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Playing a Medley – Roland Mouret, Chaiken, Nanette Lepore, VPL, Jennifer Nicholson, John Varvatos and Alvin Valley

With splashes of gold, sharp tailoring and inspirations that range from luxurious gypsies to 'Charlie's Angels,' designers are orchestrating fall's rich mix.

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With splashes of gold, sharp tailoring and inspirations that range from luxurious gypsies to ‘Charlie’s Angels,’ designers are orchestrating fall’s rich mix.

Roland Mouret: Within the last year and a half, London-based Roland Mouret has proven himself to be a viable force at New York Fashion Week. With three stellar collections behind him and a burgeoning clientele at Bergdorf Goodman, he’s surely on the rise.

Mouret is both a master draper and a sharp tailor, and, contrary to most of his contemporaries this week, Mouret chose to focus mostly on the latter, foregoing any soft swag in favor of a superslim, sometimes-corseted silhouette. Wool crepe in black or sumptuous peacock blue made for ultrasexy dresses with sculpted puff sleeves. He folded and shaped everything from Prince of Wales check jackets to washed leather trenches. Mouret’s softer side came in the form of yummy cashmeres, as in a houndstooth twinset in turquoise and black. Some in the audience were thrown off by the mile-high stilettos and buttons up the back of skirts, but hey, if you’ve got it, flaunt it.

Chaiken: Ever since all the DIY shows made painting — and then repainting — just the thing to add a little spice to a dull room, people, including designers, have been rethinking color. Sponsored by Benjamin Moore, Jeff Mahshie asked his Chaiken audience: Let’s rethink the color scheme of your wardrobe, shall we? He took the classic khaki trench and reworked it, first in a divine pine green and then in the deepest aubergine, replacing the traditional belt with a wide, ribboned band — a seemingly small change that reaped a big, sophisticated result. Such beautiful hues and subtle details marked the rest of the lineup, including skirts in Mediterranean blue or olive that swirled around the body and wool knits in earth tones that wrapped and fell gently. Except for two incongruous sailor tops, these were the sort of clothes that a girl might not buy just one of — she’d get one in every color.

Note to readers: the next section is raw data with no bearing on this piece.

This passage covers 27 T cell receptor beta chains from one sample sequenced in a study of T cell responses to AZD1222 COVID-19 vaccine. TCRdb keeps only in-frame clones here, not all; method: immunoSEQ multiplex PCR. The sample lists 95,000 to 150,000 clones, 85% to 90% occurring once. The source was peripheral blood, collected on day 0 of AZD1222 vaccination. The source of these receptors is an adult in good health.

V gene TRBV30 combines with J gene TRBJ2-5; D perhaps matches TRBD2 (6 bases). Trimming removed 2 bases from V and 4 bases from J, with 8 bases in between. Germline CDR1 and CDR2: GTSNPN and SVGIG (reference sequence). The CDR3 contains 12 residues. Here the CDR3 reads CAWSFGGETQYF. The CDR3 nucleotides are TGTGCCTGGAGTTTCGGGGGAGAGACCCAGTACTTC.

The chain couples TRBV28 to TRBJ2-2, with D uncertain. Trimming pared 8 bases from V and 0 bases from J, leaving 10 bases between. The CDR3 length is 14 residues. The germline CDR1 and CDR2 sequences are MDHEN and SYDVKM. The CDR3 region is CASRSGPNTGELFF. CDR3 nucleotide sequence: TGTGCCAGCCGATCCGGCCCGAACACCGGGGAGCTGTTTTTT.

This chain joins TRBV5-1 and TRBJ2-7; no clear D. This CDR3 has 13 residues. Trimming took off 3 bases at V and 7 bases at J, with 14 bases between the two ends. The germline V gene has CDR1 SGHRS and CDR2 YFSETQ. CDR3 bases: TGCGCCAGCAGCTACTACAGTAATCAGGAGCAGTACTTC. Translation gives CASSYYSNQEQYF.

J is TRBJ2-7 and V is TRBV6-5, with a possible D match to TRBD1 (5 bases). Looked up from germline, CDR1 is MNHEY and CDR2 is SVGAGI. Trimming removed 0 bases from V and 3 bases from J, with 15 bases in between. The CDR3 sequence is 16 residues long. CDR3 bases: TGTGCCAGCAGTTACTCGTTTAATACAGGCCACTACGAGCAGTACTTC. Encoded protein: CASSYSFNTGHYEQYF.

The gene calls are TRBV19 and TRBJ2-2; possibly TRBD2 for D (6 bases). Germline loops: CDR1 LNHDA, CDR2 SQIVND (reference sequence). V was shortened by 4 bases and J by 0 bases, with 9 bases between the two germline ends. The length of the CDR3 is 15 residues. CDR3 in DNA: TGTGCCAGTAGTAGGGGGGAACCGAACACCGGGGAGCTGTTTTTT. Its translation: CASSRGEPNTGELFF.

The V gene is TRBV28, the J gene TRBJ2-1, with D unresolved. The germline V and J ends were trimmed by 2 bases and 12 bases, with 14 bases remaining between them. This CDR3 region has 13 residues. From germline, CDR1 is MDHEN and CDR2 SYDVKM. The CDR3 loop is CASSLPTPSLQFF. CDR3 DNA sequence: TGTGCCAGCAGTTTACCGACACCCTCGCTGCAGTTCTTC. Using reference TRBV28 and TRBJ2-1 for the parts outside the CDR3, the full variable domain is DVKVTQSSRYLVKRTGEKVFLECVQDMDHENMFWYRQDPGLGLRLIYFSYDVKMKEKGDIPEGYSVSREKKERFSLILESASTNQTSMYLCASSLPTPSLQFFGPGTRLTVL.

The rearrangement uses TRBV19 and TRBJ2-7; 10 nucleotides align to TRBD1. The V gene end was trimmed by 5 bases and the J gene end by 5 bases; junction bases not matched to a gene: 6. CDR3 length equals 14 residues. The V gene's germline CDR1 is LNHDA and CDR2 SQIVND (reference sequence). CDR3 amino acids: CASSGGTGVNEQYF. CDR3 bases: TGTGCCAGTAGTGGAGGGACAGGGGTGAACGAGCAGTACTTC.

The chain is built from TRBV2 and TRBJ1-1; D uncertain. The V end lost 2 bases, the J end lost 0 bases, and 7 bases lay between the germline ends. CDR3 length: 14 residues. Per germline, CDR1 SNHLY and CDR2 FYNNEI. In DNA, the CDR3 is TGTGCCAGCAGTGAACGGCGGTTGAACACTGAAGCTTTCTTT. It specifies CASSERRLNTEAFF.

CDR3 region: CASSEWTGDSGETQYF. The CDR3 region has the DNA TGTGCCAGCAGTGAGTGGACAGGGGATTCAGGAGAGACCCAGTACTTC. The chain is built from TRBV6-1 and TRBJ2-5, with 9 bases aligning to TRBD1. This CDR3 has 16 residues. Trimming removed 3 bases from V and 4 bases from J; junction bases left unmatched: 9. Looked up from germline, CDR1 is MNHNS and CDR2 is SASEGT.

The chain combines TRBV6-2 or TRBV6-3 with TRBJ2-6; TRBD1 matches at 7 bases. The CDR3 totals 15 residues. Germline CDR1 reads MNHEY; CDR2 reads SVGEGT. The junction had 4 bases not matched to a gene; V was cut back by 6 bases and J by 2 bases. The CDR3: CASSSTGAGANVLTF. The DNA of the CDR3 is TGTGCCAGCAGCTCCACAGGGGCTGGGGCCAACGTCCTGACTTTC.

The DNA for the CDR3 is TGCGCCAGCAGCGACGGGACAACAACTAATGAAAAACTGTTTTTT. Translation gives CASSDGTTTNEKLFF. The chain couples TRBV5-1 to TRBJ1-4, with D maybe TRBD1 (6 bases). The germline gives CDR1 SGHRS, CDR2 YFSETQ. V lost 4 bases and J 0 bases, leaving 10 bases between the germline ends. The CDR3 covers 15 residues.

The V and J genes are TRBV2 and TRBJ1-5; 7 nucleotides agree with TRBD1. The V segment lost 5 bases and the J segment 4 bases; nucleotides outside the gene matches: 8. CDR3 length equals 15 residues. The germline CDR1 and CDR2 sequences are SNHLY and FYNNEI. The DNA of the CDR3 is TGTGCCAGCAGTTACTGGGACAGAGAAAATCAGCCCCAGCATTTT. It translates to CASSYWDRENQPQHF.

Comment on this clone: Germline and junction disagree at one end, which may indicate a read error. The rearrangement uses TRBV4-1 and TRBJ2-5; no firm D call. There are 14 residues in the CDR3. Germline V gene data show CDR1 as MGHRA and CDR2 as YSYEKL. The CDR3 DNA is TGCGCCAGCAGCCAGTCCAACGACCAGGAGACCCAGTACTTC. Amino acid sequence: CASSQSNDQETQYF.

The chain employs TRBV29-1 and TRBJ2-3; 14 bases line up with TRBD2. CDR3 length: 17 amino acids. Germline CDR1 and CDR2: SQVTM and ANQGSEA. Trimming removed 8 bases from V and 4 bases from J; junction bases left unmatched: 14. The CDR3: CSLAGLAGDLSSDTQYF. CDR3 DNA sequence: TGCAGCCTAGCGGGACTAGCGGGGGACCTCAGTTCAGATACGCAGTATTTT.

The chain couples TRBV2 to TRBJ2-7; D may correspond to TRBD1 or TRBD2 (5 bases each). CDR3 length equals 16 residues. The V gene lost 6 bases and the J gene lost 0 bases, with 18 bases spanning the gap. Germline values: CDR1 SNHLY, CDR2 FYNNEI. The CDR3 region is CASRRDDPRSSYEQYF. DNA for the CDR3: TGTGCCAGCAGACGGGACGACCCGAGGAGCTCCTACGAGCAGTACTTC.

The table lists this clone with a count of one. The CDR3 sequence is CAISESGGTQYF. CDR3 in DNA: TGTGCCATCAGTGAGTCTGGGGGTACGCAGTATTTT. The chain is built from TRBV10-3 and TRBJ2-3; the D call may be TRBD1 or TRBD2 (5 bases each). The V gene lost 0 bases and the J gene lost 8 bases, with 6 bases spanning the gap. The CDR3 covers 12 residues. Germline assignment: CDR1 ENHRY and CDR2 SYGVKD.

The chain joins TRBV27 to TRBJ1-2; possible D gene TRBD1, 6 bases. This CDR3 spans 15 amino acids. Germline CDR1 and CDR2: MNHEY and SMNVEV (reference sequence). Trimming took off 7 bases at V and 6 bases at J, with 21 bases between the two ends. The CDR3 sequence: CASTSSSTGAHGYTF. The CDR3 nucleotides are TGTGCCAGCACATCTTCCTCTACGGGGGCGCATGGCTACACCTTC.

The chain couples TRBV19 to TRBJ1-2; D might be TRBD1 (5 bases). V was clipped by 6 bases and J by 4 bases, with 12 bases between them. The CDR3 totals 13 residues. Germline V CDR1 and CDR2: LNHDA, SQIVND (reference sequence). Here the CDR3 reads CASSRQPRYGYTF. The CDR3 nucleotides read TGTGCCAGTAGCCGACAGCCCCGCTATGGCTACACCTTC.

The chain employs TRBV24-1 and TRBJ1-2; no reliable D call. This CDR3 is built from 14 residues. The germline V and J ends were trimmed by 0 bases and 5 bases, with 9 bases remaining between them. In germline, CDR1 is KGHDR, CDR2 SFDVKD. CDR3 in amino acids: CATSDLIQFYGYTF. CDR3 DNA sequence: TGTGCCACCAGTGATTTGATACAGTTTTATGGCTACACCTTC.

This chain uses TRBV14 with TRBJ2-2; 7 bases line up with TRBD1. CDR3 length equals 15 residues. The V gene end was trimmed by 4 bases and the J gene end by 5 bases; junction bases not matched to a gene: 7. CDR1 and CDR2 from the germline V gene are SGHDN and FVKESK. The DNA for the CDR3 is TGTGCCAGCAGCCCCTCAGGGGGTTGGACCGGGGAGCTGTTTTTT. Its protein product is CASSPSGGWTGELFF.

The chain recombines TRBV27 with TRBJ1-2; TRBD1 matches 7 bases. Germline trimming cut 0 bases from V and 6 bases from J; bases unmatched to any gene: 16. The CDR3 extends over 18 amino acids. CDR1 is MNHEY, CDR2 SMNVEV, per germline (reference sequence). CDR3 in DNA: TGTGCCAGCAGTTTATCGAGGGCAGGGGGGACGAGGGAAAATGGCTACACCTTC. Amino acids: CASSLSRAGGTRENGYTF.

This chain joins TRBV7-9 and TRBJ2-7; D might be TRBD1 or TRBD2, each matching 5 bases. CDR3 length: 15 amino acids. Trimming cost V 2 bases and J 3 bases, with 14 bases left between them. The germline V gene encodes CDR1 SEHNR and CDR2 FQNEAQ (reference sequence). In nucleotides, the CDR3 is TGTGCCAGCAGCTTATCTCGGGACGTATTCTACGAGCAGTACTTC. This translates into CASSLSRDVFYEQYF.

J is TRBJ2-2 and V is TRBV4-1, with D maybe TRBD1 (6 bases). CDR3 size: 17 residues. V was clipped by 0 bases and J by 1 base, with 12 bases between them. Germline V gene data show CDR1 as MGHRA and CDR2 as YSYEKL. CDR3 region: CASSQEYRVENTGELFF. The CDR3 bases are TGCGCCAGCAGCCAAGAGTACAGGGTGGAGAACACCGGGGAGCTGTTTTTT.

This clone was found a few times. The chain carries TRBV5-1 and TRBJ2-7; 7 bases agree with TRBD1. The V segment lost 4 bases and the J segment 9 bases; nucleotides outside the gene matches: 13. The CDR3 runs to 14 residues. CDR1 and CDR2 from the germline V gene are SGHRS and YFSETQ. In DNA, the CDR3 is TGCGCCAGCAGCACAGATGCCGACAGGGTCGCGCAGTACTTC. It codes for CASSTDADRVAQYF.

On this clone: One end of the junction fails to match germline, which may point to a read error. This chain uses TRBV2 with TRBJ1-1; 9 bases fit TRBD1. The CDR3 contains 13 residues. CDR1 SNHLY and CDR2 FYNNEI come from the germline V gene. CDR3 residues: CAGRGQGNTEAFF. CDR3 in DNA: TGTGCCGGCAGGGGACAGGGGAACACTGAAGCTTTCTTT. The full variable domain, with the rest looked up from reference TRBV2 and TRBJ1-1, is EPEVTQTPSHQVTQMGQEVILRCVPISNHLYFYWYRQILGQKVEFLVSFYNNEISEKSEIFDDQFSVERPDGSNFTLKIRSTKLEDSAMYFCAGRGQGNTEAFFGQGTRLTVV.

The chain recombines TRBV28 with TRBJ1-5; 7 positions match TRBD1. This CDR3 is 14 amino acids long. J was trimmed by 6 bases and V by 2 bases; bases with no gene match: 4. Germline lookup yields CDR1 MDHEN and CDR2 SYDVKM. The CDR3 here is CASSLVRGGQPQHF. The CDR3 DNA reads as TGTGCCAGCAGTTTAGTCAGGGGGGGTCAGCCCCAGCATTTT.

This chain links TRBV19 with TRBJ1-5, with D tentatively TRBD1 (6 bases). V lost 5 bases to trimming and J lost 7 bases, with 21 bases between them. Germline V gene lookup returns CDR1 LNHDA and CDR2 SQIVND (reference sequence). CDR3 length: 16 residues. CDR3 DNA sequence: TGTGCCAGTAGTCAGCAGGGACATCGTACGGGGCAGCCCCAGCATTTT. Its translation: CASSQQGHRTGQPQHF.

Nanette Lepore: In Nanette Lepore’s world, everything that glitters is gold…and blue and green and purple and pink. Lepore is of the credo, “If you’re going to do something, go full throttle.” Thus, she added go-go glitz, unapologetically, to almost every texture, color and accessory. The designer’s fall muse was certainly a gypsy, but gosh darn if she wasn’t the luxest-looking lady in the velvet-lined caravan and clearly descended from royalty. Her uniform was the flirty, flowy tops, dresses and skirts that a Lepore label guarantees, piled on with rich prints and more than a smattering of sequins. A fleet of poet blouses breezed by in whisper-thin printed chiffon shot through with metallic gold threads. But a girl can’t go about like a walking Fort Knox, after all, and Lepore did attempt — though she could have done much more — to anchor the klieg-like shine with great dark blue skinny jeans or tweed jackets and cropped pants.

This story first appeared in the February 10, 2005 issue of WWD.  Subscribe Today.